Low Reps vs. High Reps for Strengthening Tendons

What is the secret to maintaining youth and resilience? Easy. It’s movement.

If you move everyday, you will maintain and even improve your fitness. What happens when you put a limb in a cast for 3 months? That body-part gets weak – the muscles atrophy, it’s ability to feel and sense the environment is reduced, and it just feels “different.”

Moral of the story – keep active, and you’ll be already. This also goes for your joints, too. Your joints are part of the musculoskeletal system, and bear load and undergo stress the same way your muscles and bones do during exercise.

This still begs the question though:

What is the Best Way to Strengthen Tendons?

We can group exercise into two categories: low-impact and high-impact.

Low-impact exercise is low in intensity. An individual repetition puts the body under little stress. Walking, swimming, biking, rowing, yoga, light weight-lifting, and calisthenics can be considered low-impact. Because these forms of exercise are usually performed for time or for high repetitions, we will nickname this category “high-rep training.”

High-impact exercise is high in intensity. An individual repetition puts the body under much higher stress. Strength training, powerlifting, Olympic weightlifting, sprinting, and gymnastics can be considered high-impact. Because these forms of exercise are usually performed NOT for repetitions or time, we will nickname this category “low-rep training.”

First, let’s consider one important fact – any form of exercise, low-rep or high-rep, can damage joints.

With high-impact/low-rep training, bad things can happen in an instant. This guy in the video below ruptures his bicep tendon during a deadlift. (WARNING: GRAPHIC!)

Fun stuff, right? Well, with low-impact/high-rep training, things can go bad, too (just more slowly). In a studied titled Effect of Repetition Rate on the Formation of Microtears in Tendon in an In Vivo Cyclical Loading Model, tendons were repetitively contracted with and without load. The ones under load (with 15% of peak force) were either contracted 10 repetitions per hour, or 60 per hour. The loaded tendon used at 60 repetitions per hour had significantly more microtears than the lower-rep or unloaded tendon.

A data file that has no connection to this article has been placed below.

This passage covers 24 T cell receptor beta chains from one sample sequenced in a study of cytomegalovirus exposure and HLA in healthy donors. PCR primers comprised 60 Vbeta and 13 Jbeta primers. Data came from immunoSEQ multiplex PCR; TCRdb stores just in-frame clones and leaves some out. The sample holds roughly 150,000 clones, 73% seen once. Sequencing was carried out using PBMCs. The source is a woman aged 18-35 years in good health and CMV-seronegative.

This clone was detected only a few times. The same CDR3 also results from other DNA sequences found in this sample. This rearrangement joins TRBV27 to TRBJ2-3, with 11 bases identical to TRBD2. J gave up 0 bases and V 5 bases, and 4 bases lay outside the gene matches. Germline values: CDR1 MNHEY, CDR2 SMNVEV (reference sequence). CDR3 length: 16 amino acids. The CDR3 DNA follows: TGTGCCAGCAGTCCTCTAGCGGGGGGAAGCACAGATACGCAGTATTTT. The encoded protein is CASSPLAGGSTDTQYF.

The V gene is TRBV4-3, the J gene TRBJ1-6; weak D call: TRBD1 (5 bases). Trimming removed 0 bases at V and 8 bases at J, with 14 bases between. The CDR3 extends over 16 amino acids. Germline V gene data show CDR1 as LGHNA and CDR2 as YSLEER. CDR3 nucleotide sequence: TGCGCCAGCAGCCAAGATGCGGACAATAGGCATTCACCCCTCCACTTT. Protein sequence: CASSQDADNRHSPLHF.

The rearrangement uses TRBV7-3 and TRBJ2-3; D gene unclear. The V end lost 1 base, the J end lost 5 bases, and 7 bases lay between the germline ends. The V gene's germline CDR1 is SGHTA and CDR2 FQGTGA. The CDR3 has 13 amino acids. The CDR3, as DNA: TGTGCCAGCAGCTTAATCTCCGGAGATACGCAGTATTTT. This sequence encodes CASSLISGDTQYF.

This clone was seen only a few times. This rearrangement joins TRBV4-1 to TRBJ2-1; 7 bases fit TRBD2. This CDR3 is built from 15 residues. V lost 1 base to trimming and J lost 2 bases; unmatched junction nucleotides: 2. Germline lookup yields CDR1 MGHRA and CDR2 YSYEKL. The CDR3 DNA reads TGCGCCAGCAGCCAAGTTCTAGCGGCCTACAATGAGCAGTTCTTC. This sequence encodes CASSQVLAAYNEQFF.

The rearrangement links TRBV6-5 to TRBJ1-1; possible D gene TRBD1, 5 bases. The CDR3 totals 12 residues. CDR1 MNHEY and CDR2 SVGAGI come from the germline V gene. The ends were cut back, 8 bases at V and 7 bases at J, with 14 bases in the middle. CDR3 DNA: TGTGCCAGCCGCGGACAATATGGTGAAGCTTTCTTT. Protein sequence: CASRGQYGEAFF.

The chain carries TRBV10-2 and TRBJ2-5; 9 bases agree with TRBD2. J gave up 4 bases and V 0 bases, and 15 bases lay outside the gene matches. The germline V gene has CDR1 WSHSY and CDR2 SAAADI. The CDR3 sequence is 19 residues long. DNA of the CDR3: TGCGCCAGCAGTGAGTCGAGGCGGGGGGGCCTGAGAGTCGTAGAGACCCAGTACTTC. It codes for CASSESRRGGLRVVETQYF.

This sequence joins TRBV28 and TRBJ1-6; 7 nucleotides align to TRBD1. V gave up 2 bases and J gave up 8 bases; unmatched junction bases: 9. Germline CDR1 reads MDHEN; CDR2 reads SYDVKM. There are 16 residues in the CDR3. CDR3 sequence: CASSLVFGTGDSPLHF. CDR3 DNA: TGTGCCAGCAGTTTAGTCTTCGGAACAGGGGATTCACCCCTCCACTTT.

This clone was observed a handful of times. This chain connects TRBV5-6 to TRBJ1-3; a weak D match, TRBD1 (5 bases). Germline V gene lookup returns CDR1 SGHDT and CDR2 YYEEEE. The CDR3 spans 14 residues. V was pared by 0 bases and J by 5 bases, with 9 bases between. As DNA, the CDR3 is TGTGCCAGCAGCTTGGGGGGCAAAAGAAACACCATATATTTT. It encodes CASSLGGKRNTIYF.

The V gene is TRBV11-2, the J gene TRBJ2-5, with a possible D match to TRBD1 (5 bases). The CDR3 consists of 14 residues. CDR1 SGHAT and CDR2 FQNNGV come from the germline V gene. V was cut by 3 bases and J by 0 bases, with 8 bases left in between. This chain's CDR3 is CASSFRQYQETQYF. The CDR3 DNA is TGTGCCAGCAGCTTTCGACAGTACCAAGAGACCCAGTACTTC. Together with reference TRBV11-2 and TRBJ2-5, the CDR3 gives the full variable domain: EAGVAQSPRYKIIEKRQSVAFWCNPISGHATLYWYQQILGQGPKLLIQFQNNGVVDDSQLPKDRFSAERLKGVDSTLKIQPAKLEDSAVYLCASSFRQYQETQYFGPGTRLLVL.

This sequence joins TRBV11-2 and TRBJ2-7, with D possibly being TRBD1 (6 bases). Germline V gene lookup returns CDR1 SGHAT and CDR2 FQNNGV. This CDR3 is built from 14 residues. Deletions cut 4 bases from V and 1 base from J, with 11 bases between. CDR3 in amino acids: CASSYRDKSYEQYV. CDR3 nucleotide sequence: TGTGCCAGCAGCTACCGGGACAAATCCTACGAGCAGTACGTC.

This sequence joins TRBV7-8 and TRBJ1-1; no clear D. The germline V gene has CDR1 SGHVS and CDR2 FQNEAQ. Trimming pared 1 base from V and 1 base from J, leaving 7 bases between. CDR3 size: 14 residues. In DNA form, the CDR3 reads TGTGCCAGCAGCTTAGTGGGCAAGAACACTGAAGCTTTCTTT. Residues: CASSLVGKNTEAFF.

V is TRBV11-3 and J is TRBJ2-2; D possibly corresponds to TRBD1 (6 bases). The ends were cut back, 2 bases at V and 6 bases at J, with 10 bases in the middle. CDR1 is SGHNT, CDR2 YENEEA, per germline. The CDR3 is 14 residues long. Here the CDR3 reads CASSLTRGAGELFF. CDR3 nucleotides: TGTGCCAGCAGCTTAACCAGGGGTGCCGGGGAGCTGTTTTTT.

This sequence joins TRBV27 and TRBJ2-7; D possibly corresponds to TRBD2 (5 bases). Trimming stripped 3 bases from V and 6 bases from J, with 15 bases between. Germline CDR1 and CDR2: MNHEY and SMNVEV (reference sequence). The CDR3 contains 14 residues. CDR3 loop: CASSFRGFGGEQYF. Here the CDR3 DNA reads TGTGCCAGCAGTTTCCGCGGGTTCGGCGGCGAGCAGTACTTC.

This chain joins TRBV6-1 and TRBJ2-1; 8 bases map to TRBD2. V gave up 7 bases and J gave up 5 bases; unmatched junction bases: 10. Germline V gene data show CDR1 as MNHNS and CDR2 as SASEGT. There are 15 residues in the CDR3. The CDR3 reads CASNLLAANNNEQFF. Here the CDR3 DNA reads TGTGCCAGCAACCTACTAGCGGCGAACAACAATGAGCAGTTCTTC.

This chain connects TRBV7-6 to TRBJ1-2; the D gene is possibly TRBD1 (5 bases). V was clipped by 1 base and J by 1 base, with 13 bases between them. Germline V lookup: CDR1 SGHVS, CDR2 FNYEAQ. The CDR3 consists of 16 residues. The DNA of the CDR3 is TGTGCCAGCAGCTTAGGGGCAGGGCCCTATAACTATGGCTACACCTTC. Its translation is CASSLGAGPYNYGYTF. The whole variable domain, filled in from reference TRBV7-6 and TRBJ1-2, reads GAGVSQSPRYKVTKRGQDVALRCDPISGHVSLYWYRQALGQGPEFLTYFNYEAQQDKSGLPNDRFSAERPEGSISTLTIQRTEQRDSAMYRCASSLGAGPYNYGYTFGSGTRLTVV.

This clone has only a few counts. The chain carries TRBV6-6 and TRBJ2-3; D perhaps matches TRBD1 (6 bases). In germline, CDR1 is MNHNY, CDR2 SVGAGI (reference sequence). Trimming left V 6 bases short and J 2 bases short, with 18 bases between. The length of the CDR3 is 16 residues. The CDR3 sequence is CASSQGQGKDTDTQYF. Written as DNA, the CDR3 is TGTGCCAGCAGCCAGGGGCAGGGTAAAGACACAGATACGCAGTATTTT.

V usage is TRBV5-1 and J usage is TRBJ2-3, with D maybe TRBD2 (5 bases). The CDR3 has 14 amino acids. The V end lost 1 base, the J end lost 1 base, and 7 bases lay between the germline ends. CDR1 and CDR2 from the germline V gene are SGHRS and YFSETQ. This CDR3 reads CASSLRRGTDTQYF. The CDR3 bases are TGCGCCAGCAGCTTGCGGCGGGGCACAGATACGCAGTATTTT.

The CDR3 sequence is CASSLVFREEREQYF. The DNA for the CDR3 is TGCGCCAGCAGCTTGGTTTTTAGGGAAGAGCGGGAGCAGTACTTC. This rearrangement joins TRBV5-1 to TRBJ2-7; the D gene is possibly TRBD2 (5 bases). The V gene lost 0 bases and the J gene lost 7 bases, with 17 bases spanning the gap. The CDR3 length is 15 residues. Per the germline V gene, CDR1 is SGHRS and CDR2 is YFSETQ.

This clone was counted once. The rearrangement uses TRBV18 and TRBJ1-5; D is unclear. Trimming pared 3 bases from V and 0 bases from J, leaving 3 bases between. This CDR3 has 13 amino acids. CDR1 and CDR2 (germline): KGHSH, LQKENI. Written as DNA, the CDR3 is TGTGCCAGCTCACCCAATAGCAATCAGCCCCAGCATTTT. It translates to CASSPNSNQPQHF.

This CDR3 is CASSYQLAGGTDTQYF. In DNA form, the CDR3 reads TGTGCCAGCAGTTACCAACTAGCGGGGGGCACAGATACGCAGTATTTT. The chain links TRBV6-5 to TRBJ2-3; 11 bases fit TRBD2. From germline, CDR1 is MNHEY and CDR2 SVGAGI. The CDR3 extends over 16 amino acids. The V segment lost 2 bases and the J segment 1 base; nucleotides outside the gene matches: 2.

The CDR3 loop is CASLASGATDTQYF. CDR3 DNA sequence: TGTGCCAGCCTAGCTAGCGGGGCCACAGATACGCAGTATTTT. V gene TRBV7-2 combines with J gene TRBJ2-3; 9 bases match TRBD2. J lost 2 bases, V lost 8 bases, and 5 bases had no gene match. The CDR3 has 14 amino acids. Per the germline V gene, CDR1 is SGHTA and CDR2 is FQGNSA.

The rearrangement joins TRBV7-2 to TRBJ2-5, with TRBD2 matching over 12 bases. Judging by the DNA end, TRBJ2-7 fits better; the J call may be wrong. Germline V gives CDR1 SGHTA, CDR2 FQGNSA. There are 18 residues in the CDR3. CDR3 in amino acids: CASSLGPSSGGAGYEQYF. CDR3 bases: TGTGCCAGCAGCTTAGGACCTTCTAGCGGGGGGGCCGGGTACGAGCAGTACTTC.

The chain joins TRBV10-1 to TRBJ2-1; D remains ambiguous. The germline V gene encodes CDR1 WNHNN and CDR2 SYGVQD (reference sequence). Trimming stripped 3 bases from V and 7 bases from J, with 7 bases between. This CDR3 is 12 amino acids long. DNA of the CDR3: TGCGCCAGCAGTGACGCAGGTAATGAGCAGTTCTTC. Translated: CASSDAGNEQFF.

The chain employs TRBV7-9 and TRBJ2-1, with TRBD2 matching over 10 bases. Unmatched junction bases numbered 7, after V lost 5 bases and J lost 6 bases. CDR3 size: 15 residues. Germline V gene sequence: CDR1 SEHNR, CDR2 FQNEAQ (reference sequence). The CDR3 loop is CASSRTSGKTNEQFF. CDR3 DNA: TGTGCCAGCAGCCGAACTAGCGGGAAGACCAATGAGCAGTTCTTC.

So, in reality, anything can snap your shit up. That doesn’t mean we’ll stop moving, running, or lifting weights. You’ve got to break yourself down to build yourself up. You just can’t break yourself down too much.

Back to the question of the hour, however. What form of exercise will build up our joints most effectively?

We shall examine the role that lactate (AKA lactic acid) plays in collagen synthesis.

You know that “pump” you get when you do a bunch of bicep curls? It’s that feeling of “brah, I’m getting mad swole right now!!!” That “swole” feeling is when your body produces a butt-load of lactic acid in your muscles during anaerobic respiration. Well, this feeling of being Arnold Schwarzenegger may play a role in strengthening joints – namely tendons.

Lactic Acid

Here are some interesting studies: in one study, lactate increased the number of fibroblast cells, and in another studied, lactate stimulated the synthesis of hyaluronan in fibroblasts. Fibroblasts are cells that help synthesize new collagen, and hyaluronan is an important glycosaminoglycan (or, building block) in collagen.

What’s also interesting is that tendons receive their blood supply from their attached muscles.

So, depending on how the body metabolizes lactic acid, could it be possible that the attached tendons can receive varying amounts of lactic acid during bouts of bodybuilding-style exercise? Could it be that bodybuilding-style exercise (essentially, lifting weights with moderate-intensity and moderate-volume) is that best approach to strengthening tendons?

Honestly, who knows, but it seems like a plausible hypothesis. As for the other components of our joints (ligaments and cartilage), they don’t share their blood-supply with muscles, so the hypothesis won’t apply to them.

So, in closing, bodybuilding-style training, with repetitions and impact neither too high nor too low, may be the best approach stimulating the growth of tendons.

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